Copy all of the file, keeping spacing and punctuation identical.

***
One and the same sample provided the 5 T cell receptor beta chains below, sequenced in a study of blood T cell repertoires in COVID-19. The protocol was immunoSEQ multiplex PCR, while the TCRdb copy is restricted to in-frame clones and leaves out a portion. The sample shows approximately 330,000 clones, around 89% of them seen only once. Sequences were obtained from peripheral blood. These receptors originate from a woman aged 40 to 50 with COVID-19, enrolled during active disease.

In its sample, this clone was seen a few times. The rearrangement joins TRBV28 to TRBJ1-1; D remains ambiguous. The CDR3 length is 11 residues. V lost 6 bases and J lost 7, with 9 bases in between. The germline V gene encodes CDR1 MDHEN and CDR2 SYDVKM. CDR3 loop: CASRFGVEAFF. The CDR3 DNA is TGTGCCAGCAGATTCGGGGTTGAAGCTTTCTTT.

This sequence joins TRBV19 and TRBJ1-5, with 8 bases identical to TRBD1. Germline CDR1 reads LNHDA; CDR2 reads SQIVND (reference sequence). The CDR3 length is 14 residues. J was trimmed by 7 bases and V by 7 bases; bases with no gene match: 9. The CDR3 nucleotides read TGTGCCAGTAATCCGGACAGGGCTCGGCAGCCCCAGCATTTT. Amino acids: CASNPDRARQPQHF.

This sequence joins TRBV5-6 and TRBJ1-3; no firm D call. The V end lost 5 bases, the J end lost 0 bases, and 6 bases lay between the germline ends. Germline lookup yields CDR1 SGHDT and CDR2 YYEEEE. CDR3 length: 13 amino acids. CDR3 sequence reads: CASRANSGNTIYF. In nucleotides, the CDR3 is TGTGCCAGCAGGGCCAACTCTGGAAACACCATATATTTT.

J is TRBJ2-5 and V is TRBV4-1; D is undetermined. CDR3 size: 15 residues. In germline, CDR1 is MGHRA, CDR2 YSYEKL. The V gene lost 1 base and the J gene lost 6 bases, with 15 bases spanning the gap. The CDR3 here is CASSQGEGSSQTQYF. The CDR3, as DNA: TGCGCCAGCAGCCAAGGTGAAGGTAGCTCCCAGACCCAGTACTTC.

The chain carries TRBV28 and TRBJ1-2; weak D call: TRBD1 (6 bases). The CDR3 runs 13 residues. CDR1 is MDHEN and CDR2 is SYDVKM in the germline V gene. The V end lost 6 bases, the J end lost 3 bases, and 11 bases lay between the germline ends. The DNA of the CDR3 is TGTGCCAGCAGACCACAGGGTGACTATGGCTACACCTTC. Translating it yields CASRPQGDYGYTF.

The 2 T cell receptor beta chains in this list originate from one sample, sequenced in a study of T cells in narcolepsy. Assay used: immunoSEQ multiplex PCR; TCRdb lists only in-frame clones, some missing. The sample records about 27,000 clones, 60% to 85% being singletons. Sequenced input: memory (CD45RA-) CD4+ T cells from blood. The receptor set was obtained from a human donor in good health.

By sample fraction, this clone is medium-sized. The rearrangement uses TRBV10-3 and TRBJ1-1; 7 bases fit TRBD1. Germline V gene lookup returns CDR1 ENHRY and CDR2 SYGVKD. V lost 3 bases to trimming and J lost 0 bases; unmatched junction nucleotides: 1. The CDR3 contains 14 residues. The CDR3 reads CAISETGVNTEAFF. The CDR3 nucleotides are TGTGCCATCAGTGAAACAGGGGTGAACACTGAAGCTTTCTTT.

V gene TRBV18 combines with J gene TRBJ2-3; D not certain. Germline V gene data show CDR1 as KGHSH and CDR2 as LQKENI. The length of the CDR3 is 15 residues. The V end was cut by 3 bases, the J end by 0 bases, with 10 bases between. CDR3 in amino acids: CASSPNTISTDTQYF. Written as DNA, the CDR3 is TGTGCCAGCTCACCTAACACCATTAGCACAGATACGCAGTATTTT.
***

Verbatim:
One and the same sample provided the 5 T cell receptor beta chains below, sequenced in a study of blood T cell repertoires in COVID-19. The protocol was immunoSEQ multiplex PCR, while the TCRdb copy is restricted to in-frame clones and leaves out a portion. The sample shows approximately 330,000 clones, around 89% of them seen only once. Sequences were obtained from peripheral blood. These receptors originate from a woman aged 40 to 50 with COVID-19, enrolled during active disease.

In its sample, this clone was seen a few times. The rearrangement joins TRBV28 to TRBJ1-1; D remains ambiguous. The CDR3 length is 11 residues. V lost 6 bases and J lost 7, with 9 bases in between. The germline V gene encodes CDR1 MDHEN and CDR2 SYDVKM. CDR3 loop: CASRFGVEAFF. The CDR3 DNA is TGTGCCAGCAGATTCGGGGTTGAAGCTTTCTTT.

This sequence joins TRBV19 and TRBJ1-5, with 8 bases identical to TRBD1. Germline CDR1 reads LNHDA; CDR2 reads SQIVND (reference sequence). The CDR3 length is 14 residues. J was trimmed by 7 bases and V by 7 bases; bases with no gene match: 9. The CDR3 nucleotides read TGTGCCAGTAATCCGGACAGGGCTCGGCAGCCCCAGCATTTT. Amino acids: CASNPDRARQPQHF.

This sequence joins TRBV5-6 and TRBJ1-3; no firm D call. The V end lost 5 bases, the J end lost 0 bases, and 6 bases lay between the germline ends. Germline lookup yields CDR1 SGHDT and CDR2 YYEEEE. CDR3 length: 13 amino acids. CDR3 sequence reads: CASRANSGNTIYF. In nucleotides, the CDR3 is TGTGCCAGCAGGGCCAACTCTGGAAACACCATATATTTT.

J is TRBJ2-5 and V is TRBV4-1; D is undetermined. CDR3 size: 15 residues. In germline, CDR1 is MGHRA, CDR2 YSYEKL. The V gene lost 1 base and the J gene lost 6 bases, with 15 bases spanning the gap. The CDR3 here is CASSQGEGSSQTQYF. The CDR3, as DNA: TGCGCCAGCAGCCAAGGTGAAGGTAGCTCCCAGACCCAGTACTTC.

The chain carries TRBV28 and TRBJ1-2; weak D call: TRBD1 (6 bases). The CDR3 runs 13 residues. CDR1 is MDHEN and CDR2 is SYDVKM in the germline V gene. The V end lost 6 bases, the J end lost 3 bases, and 11 bases lay between the germline ends. The DNA of the CDR3 is TGTGCCAGCAGACCACAGGGTGACTATGGCTACACCTTC. Translating it yields CASRPQGDYGYTF.

The 2 T cell receptor beta chains in this list originate from one sample, sequenced in a study of T cells in narcolepsy. Assay used: immunoSEQ multiplex PCR; TCRdb lists only in-frame clones, some missing. The sample records about 27,000 clones, 60% to 85% being singletons. Sequenced input: memory (CD45RA-) CD4+ T cells from blood. The receptor set was obtained from a human donor in good health.

By sample fraction, this clone is medium-sized. The rearrangement uses TRBV10-3 and TRBJ1-1; 7 bases fit TRBD1. Germline V gene lookup returns CDR1 ENHRY and CDR2 SYGVKD. V lost 3 bases to trimming and J lost 0 bases; unmatched junction nucleotides: 1. The CDR3 contains 14 residues. The CDR3 reads CAISETGVNTEAFF. The CDR3 nucleotides are TGTGCCATCAGTGAAACAGGGGTGAACACTGAAGCTTTCTTT.

V gene TRBV18 combines with J gene TRBJ2-3; D not certain. Germline V gene data show CDR1 as KGHSH and CDR2 as LQKENI. The length of the CDR3 is 15 residues. The V end was cut by 3 bases, the J end by 0 bases, with 10 bases between. CDR3 in amino acids: CASSPNTISTDTQYF. Written as DNA, the CDR3 is TGTGCCAGCTCACCTAACACCATTAGCACAGATACGCAGTATTTT.